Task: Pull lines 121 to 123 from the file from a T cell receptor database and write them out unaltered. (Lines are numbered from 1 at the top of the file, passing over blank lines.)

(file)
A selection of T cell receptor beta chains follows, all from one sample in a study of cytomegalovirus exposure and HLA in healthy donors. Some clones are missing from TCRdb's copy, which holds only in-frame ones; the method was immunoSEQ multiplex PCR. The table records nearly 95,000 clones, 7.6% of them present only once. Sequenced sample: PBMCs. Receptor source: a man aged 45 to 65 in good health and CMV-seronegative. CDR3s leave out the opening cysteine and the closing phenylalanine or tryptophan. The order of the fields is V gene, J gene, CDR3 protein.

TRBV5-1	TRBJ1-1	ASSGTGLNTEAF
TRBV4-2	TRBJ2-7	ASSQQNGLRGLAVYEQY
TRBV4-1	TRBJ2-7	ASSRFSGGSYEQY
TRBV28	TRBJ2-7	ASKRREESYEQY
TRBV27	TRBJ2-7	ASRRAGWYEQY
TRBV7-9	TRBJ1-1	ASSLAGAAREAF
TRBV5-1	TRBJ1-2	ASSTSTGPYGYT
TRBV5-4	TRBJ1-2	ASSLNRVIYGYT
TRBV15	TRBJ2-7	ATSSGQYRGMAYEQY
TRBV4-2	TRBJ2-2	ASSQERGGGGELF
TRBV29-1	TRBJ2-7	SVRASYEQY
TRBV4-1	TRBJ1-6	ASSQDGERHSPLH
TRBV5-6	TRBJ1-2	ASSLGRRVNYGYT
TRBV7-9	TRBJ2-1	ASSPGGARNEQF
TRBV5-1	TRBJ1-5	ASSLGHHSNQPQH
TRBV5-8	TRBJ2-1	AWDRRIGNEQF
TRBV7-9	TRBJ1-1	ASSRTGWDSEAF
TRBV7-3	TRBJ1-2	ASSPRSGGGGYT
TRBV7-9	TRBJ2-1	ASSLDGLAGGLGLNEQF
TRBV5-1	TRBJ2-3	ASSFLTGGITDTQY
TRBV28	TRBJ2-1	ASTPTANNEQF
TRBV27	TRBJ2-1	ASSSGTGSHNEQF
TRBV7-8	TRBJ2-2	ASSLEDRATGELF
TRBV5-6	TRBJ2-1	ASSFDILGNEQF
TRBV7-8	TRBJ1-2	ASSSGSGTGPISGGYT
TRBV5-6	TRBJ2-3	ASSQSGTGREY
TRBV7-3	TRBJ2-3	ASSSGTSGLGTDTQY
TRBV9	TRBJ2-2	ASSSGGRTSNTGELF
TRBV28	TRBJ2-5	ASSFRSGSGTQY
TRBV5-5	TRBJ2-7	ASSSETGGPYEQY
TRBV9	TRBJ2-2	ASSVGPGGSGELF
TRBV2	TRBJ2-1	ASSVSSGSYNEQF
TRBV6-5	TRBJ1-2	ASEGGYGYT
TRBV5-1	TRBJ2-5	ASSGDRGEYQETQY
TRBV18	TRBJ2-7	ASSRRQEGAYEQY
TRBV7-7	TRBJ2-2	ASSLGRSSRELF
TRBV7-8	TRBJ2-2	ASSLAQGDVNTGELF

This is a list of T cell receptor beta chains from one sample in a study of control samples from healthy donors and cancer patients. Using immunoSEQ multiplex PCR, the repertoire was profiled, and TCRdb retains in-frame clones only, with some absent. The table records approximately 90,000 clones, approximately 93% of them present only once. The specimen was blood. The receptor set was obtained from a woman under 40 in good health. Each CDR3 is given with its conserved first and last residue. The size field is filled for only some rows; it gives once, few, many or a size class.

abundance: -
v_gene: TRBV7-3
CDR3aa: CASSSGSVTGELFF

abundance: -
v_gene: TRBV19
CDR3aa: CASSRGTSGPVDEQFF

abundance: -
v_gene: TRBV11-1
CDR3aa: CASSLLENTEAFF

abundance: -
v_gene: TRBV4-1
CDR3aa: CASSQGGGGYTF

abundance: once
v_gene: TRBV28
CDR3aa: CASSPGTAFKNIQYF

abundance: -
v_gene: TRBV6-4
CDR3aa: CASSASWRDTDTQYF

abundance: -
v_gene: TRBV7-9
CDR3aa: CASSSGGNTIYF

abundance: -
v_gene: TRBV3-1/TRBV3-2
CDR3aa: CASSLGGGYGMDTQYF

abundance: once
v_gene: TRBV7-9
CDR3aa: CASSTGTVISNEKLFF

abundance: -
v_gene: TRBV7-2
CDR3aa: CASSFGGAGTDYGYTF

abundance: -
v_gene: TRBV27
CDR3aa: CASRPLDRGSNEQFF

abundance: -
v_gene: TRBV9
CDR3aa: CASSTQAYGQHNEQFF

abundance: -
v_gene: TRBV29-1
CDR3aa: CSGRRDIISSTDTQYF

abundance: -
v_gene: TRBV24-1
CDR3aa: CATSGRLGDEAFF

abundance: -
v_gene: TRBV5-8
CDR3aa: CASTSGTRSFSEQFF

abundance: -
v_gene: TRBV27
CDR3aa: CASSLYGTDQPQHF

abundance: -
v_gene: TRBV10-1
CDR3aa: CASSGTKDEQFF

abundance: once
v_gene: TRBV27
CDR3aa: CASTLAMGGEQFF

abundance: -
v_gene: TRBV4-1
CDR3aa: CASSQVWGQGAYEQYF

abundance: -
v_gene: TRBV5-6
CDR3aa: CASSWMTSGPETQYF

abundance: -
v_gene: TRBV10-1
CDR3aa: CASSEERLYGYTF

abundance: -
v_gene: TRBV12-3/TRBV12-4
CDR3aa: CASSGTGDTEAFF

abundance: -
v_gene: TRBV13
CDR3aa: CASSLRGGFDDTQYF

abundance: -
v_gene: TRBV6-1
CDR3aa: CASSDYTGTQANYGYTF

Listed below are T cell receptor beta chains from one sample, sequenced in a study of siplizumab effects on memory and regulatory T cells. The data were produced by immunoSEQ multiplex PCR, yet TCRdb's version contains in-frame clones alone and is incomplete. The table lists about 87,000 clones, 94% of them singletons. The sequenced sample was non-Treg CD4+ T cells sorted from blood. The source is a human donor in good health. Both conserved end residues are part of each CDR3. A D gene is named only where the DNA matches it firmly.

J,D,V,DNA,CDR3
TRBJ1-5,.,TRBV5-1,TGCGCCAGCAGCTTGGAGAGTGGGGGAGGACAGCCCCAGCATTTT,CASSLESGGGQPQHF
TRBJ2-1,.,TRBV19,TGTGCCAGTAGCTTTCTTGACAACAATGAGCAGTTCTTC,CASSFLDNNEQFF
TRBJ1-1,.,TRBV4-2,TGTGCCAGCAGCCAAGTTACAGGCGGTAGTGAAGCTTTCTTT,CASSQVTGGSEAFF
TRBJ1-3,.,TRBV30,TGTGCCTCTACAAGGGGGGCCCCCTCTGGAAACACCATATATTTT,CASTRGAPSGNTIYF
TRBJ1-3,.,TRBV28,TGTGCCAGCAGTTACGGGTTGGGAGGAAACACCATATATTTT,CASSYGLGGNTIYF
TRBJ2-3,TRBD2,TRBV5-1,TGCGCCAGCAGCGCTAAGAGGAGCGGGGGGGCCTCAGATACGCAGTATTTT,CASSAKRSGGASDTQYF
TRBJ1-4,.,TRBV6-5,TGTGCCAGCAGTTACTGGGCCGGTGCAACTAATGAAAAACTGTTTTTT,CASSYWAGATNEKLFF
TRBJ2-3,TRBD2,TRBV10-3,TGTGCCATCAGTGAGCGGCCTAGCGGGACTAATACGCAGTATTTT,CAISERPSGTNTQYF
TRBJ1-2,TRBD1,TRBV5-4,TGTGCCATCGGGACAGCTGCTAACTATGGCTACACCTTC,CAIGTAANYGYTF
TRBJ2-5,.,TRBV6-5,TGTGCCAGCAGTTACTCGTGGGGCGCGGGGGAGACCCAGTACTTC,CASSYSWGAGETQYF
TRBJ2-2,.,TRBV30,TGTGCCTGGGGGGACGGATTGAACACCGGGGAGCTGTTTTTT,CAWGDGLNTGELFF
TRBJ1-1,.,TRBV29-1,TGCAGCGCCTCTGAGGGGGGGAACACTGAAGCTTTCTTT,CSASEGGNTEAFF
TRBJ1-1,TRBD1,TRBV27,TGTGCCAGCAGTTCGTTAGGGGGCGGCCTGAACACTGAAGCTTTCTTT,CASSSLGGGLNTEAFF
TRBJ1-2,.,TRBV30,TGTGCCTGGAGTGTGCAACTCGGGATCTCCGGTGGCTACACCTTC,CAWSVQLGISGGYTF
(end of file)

TRBJ2-3,TRBD2,TRBV10-3,TGTGCCATCAGTGAGCGGCCTAGCGGGACTAATACGCAGTATTTT,CAISERPSGTNTQYF
TRBJ1-2,TRBD1,TRBV5-4,TGTGCCATCGGGACAGCTGCTAACTATGGCTACACCTTC,CAIGTAANYGYTF
TRBJ2-5,.,TRBV6-5,TGTGCCAGCAGTTACTCGTGGGGCGCGGGGGAGACCCAGTACTTC,CASSYSWGAGETQYF